Cassette tapes aside, you may be wondering why this game is so 80s. Circling back, New Wirral is a multiversal catch-all for those who ‘fall through the cracks’ and go missing from their reality. These people come from a variety of worlds and realities, and a variety of time periods too. One character who left their world in 1989 wonders why everyone is clamouring for the ‘internet’, and innocently asks that if people use it through their phones, is it a way of talking to people? Other characters yearn for technology we can’t yet conceive of.

But it’s not just people on New Wirral. The island also attracts certain buildings. The mall on the north of the island, for example, fell out of the 1980s in one reality, and has become the sole source of new clothes for the island’s denizens. Speaking of souls, a race of vampire real estate agents (blood suckers that they are) also made it to the island. These are the quintessential low-key villains of the piece, keen on setting up a currency on the island – and in lieu of that, they’re take Souls (currency where they’re from).

Cassette Beasts attack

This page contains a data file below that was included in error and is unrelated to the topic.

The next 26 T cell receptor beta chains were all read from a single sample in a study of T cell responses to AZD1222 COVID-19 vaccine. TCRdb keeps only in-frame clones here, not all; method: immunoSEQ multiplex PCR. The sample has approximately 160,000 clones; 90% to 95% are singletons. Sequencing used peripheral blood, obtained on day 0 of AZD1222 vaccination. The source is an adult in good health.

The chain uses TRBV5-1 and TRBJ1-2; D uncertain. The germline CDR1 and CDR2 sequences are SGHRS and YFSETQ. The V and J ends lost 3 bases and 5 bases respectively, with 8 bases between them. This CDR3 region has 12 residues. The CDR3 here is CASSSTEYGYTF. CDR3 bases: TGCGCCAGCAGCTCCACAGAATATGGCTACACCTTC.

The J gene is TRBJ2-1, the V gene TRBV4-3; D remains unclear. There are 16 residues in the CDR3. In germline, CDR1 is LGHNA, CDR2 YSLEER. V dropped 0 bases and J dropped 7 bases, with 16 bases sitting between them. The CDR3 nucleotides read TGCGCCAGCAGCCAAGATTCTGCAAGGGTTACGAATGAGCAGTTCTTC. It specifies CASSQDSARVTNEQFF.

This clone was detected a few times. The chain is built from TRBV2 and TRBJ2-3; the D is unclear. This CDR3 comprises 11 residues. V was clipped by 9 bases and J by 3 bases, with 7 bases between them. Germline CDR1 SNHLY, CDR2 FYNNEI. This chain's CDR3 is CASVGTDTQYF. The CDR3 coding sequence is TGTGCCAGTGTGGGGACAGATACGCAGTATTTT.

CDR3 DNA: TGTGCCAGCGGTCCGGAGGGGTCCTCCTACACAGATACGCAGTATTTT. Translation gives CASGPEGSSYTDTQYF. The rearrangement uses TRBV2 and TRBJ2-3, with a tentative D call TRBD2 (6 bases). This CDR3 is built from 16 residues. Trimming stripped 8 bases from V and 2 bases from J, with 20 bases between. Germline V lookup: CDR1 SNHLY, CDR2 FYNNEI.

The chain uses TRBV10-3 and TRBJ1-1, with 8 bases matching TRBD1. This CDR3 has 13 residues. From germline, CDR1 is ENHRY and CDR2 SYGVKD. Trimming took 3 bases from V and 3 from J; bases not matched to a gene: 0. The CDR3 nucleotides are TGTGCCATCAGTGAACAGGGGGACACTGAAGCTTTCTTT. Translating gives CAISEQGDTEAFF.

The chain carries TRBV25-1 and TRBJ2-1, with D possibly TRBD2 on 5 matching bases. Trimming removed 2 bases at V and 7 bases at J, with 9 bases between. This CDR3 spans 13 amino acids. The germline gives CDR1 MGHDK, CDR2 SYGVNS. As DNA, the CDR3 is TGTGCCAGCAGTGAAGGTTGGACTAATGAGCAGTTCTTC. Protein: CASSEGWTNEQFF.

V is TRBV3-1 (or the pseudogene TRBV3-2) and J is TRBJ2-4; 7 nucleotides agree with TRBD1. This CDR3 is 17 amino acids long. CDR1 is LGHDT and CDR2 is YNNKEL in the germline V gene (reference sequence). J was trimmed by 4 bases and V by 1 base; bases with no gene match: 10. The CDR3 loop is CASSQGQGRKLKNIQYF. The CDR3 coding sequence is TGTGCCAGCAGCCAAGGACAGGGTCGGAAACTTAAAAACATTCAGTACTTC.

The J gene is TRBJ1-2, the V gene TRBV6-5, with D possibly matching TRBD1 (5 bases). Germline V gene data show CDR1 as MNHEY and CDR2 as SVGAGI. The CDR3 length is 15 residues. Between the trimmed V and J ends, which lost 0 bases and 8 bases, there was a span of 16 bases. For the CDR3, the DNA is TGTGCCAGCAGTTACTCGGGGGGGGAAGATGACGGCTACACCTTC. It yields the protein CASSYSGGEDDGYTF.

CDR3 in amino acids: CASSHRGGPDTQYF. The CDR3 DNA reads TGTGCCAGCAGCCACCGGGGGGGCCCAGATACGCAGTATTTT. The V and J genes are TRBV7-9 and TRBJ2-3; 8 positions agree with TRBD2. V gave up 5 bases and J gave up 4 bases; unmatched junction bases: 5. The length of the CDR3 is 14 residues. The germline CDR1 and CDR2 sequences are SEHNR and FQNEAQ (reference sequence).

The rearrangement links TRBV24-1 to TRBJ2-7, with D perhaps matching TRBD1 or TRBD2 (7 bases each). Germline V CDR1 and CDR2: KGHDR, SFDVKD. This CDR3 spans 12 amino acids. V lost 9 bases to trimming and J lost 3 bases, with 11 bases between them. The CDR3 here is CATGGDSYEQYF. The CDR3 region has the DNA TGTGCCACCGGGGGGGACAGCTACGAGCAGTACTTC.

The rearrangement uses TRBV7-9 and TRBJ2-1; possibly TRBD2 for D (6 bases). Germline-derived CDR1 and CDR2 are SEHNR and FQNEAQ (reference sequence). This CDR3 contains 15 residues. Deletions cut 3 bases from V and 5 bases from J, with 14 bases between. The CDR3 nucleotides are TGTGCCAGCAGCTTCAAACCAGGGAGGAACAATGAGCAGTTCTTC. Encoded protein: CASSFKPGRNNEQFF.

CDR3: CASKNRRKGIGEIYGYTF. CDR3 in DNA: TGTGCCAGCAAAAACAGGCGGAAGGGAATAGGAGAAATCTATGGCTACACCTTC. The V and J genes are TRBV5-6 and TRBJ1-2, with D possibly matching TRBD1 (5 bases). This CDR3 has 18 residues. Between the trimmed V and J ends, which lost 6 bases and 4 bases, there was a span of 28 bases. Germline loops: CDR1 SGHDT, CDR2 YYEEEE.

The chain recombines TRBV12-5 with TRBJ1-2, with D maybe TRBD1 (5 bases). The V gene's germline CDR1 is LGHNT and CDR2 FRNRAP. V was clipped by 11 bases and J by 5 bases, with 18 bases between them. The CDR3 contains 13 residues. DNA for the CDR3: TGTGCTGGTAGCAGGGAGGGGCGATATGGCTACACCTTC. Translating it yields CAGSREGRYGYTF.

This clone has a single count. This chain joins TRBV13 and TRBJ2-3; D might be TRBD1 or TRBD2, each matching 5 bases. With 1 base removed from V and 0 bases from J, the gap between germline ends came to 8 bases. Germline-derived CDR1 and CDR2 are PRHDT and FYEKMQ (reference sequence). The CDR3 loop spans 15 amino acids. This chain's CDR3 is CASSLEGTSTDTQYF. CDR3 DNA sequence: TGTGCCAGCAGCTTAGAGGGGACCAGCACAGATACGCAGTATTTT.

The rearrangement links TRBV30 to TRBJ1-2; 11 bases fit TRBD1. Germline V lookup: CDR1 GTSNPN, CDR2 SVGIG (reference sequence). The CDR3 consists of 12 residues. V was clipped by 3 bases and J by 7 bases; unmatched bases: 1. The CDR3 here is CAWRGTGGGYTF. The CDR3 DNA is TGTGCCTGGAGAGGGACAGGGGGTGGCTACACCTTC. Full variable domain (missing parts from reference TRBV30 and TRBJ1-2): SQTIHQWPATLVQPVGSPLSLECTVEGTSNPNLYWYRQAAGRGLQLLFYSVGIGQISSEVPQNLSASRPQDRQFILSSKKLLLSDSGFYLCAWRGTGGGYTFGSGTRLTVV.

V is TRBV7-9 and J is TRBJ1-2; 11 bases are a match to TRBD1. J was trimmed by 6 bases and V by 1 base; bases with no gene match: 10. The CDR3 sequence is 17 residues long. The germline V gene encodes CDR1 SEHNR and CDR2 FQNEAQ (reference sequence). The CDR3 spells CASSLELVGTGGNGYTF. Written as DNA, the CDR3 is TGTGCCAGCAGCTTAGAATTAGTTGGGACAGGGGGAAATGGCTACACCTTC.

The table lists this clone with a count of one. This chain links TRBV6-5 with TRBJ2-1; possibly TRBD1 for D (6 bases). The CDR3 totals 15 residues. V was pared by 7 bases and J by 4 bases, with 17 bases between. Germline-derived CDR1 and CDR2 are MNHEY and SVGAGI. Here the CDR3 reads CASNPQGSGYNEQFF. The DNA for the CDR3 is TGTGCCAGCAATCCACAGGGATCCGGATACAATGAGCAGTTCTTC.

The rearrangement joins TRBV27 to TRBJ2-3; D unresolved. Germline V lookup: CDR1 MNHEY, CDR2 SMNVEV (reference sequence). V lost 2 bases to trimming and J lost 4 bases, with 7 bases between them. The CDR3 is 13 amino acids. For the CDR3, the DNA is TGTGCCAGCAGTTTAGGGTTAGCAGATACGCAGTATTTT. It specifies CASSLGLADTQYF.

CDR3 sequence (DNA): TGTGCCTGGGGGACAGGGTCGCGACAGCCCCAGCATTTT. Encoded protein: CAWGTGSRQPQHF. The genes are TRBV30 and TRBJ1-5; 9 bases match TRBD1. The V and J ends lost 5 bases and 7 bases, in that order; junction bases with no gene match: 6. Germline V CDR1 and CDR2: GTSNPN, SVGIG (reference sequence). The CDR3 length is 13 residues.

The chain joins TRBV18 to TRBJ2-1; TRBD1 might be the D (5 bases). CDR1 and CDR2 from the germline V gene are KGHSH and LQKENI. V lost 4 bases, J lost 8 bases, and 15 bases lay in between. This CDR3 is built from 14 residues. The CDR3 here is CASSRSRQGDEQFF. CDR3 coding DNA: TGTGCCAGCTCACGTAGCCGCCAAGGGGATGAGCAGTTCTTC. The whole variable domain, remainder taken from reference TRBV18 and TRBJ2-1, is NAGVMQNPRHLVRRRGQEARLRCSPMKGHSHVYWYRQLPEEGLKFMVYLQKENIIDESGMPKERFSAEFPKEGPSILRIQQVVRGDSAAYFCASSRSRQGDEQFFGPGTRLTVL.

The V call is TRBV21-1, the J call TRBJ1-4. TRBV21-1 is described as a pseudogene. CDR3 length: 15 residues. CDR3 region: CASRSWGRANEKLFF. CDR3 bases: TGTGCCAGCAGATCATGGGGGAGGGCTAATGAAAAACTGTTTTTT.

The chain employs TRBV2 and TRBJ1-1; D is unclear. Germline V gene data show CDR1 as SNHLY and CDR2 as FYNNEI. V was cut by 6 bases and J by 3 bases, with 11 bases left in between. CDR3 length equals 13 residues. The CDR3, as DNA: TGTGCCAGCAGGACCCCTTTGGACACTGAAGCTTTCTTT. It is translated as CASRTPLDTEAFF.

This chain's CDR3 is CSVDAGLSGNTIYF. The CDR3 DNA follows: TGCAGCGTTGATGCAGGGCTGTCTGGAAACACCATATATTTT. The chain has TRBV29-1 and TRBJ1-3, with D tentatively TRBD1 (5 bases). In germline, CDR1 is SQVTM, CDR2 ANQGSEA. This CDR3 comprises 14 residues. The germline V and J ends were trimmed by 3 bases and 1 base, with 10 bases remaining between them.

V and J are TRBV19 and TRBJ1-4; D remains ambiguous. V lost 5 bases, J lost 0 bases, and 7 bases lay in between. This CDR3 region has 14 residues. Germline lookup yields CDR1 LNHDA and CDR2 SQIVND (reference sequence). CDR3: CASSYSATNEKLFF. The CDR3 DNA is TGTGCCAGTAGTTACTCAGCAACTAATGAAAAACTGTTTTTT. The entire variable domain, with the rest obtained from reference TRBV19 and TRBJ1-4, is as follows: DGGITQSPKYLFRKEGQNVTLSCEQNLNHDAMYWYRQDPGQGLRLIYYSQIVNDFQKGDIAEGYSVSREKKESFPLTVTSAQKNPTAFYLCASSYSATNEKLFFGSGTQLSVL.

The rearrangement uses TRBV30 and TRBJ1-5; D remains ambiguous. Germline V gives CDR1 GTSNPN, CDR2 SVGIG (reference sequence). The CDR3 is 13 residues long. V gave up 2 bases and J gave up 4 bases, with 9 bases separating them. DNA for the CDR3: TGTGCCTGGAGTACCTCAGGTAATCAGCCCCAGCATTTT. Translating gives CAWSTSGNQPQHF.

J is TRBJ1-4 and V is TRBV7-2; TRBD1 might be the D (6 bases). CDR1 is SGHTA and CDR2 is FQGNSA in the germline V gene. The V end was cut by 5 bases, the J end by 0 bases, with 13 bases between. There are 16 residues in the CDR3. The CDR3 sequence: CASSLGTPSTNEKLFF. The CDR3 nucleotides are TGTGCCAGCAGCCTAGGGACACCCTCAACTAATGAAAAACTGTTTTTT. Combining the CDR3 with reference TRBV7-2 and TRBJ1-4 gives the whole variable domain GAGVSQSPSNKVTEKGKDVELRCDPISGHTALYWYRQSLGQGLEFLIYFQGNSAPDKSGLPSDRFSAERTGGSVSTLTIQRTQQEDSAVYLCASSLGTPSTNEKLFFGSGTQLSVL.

The biggest missed trick here, I’d wager, is that given the importance of cassette tapes and therefore music in the game, the lack of a diverse soundtrack based on monster types is a bit of a disappointment, but it’s not a deal-breaker. The soundtrack is sublime as is, and it ramps up for things like boss battles or when entering the café you call home, adding lyrical layers that truly make this game shine. In some ways it makes me feel it’s what Persona 5 would have sounded like if it went for pop rather than jazz, and that is high praise indeed.

At this point, all that’s left is the occasional bug that put a dampener on things — the occasional crash, not being able to change my outfit… enough that I can’t give an otherwise phenomenal game a perfect score.

Cassette Beasts is simply one of the best Pokémon-like games I’ve come across, and I’m looking forward to earning a 100% completion. With a massive end-game and modder support built in at release though, I feel like I’m going to get very sidetracked on the way there.
  • Writing and world-building are excellent
  • The soundtrack will blow you away
  • The battle system is deep and intricate
  • The collection system has perfectly depth at 120 monsters
  • Modder support from launch
  • Some occasional bugs
Written by
Barely functional Pokémon Go player. Journalist. Hunter of Monster Hunter monsters. Drinks more coffee than Alan Wake.